Answering a few points in the comments...
Our EV works out cheaper by far than the car it replaced. We pay less now including the repayments for the car and all fuel and servicing, etc. than we did for just the fuel on the car it replaced. The EV does very similar miles to the old car.
There are suppliers of electricity that are committed to only using greener methods, such as ecotricity in the UK. They are a little more expensive but even factoring this effect on the anual bill in, the EV still works out a little cheaper than just the fuel of the car it replaced.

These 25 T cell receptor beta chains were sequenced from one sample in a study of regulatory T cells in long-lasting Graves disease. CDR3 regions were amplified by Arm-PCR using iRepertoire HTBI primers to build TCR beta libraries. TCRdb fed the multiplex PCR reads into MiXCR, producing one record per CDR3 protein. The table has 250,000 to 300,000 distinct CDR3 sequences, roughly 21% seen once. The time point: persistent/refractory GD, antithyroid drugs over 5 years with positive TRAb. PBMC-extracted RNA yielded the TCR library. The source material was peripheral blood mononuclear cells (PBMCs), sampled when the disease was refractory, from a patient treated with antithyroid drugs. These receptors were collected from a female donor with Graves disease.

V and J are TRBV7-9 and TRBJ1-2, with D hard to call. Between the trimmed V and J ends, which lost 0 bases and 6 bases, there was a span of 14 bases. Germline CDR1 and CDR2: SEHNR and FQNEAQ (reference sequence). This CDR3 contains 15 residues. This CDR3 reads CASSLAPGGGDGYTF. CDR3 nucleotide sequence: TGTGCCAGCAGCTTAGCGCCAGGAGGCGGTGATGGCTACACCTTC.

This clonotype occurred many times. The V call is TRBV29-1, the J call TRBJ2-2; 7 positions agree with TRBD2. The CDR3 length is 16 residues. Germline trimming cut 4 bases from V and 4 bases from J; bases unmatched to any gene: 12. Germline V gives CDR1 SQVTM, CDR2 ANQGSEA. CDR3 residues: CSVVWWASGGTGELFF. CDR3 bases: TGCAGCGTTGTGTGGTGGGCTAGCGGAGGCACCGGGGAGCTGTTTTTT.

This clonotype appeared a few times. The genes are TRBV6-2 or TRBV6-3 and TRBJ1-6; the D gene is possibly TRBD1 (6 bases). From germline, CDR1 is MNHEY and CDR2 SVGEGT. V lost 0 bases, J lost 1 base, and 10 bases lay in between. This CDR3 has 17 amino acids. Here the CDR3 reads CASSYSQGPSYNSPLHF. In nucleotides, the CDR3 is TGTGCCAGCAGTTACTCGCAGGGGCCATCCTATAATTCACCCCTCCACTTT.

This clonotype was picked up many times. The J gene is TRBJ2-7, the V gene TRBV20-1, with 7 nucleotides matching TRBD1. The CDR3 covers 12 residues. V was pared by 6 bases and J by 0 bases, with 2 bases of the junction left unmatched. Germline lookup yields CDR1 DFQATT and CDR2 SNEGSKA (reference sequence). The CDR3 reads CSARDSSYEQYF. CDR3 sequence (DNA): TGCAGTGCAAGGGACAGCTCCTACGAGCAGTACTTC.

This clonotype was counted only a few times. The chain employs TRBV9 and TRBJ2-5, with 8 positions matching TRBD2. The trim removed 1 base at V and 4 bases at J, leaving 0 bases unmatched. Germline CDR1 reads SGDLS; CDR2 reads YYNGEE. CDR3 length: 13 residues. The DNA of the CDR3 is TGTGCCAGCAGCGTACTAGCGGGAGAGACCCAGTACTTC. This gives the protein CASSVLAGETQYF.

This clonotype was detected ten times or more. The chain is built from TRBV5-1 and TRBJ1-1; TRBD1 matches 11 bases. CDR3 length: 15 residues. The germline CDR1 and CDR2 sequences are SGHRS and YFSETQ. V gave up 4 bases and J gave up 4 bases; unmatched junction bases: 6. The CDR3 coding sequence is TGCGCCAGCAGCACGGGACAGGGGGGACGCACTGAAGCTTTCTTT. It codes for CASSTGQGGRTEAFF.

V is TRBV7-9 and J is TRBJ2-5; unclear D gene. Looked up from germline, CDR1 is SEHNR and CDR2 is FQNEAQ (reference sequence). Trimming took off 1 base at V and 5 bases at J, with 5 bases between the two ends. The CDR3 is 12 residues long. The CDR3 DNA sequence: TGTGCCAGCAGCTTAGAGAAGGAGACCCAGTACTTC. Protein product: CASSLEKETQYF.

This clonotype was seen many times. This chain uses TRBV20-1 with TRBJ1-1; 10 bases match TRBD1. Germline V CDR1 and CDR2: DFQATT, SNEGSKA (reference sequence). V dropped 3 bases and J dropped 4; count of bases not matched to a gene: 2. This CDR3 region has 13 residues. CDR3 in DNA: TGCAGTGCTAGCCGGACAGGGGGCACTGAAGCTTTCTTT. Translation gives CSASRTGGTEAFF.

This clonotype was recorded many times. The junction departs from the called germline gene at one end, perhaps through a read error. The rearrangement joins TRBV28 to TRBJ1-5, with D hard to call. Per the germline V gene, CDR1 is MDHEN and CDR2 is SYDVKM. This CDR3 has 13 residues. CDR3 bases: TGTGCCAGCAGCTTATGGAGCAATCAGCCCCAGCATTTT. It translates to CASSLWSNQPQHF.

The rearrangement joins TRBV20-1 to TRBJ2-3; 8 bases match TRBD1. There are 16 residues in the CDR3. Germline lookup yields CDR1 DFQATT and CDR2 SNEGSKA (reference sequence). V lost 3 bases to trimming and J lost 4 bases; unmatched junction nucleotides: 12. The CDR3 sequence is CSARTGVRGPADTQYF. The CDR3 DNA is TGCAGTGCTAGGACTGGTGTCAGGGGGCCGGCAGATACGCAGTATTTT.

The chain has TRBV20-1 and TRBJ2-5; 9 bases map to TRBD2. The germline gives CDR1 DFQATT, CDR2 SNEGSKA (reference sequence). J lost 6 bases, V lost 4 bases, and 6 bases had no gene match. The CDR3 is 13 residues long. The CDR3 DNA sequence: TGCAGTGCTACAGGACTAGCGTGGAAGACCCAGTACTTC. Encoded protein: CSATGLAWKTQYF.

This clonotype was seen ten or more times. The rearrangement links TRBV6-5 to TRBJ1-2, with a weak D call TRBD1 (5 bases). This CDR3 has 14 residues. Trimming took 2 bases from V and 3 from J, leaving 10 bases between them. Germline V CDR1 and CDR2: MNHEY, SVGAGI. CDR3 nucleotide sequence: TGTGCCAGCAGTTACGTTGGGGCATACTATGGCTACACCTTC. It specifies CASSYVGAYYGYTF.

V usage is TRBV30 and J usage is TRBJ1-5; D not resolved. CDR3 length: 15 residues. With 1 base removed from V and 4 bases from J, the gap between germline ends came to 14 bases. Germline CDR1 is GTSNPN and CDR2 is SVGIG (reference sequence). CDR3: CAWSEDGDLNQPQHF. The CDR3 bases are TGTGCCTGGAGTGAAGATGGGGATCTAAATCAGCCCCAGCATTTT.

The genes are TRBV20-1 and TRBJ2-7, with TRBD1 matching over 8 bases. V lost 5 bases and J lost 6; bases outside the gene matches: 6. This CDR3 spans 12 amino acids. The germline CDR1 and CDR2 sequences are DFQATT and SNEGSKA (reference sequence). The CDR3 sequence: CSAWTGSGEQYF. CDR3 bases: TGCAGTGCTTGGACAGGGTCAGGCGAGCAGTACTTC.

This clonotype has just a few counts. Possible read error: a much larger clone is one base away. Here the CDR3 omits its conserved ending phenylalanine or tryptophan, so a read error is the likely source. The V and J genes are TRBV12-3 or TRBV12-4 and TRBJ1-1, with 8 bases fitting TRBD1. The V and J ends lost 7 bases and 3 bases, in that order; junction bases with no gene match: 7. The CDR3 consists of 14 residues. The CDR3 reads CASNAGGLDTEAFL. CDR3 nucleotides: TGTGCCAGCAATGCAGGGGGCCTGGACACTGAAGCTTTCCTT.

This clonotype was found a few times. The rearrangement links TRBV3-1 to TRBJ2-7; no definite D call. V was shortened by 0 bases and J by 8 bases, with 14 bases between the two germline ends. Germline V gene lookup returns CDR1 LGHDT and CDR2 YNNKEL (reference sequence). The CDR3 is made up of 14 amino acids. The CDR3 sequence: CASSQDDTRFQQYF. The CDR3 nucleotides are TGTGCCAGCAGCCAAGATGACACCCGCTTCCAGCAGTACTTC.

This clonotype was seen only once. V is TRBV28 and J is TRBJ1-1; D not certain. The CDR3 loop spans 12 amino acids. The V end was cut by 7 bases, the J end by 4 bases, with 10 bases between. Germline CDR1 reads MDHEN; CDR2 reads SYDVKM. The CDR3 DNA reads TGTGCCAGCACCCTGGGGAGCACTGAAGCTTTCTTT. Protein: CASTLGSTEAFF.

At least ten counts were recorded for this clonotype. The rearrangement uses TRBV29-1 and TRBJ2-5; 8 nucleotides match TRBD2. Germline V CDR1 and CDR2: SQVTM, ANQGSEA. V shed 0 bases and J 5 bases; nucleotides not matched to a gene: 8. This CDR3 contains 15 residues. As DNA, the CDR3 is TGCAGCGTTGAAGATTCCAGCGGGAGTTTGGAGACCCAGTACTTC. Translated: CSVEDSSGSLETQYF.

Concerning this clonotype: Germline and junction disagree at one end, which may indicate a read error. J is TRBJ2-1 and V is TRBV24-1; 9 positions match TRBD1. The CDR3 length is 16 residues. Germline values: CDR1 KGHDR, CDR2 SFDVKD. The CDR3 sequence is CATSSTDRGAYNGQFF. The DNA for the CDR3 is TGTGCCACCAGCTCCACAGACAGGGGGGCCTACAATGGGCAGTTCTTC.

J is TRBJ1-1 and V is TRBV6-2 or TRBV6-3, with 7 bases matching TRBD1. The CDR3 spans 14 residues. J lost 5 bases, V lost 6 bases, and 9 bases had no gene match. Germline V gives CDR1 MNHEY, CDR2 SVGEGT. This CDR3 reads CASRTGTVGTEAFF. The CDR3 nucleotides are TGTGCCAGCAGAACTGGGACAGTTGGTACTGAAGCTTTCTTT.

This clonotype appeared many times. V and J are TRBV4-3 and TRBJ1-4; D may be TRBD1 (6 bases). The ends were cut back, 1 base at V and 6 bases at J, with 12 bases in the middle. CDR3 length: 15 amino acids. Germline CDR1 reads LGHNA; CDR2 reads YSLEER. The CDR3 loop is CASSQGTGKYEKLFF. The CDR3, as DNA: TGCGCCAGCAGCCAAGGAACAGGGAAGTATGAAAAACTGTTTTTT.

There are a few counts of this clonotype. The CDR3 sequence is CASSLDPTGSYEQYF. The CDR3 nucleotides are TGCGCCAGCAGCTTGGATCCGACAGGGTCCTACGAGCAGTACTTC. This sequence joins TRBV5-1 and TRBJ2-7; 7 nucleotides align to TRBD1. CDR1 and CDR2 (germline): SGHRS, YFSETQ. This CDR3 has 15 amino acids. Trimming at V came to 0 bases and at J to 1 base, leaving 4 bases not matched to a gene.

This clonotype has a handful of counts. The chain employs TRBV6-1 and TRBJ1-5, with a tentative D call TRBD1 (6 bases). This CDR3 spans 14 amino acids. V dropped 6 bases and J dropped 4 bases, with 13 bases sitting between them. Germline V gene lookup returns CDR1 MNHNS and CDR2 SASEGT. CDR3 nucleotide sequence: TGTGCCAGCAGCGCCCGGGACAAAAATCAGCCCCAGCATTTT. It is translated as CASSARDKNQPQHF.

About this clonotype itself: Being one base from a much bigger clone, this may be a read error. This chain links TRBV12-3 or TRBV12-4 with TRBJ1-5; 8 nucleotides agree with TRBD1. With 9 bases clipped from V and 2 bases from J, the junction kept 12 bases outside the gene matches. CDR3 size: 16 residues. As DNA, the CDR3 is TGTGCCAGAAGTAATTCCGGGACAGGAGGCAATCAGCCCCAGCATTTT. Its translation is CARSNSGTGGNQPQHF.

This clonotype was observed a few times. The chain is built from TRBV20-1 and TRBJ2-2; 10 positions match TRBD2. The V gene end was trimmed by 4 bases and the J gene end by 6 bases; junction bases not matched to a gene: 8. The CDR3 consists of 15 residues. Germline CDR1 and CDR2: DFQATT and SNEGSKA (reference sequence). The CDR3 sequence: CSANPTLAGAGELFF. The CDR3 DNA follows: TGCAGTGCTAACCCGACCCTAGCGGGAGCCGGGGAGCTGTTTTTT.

We can pick and chose when the car charges. We can decide to charge it in the wee small hours negating the effect. I think that suppliers may offer EV rates where this promoted. If you have off peak tarrifs then this works out cheaper anyway.
Ranges, whilst still not up to scratch, are increasing each year with the latest model of our EV coming out this year able to do double what ours can (purchased 2016). I would say that unless you never do trips less than 50 miles you still can't currently run an EV for all journeys or have it as your only car, as you can't always depend on there being a functional charger at the destination. But this is slowly getting better.
A lot of people do need to get used to the idea that in the lifetime of many readers the only car you can buy will be something that doesn't burn fosil fuel.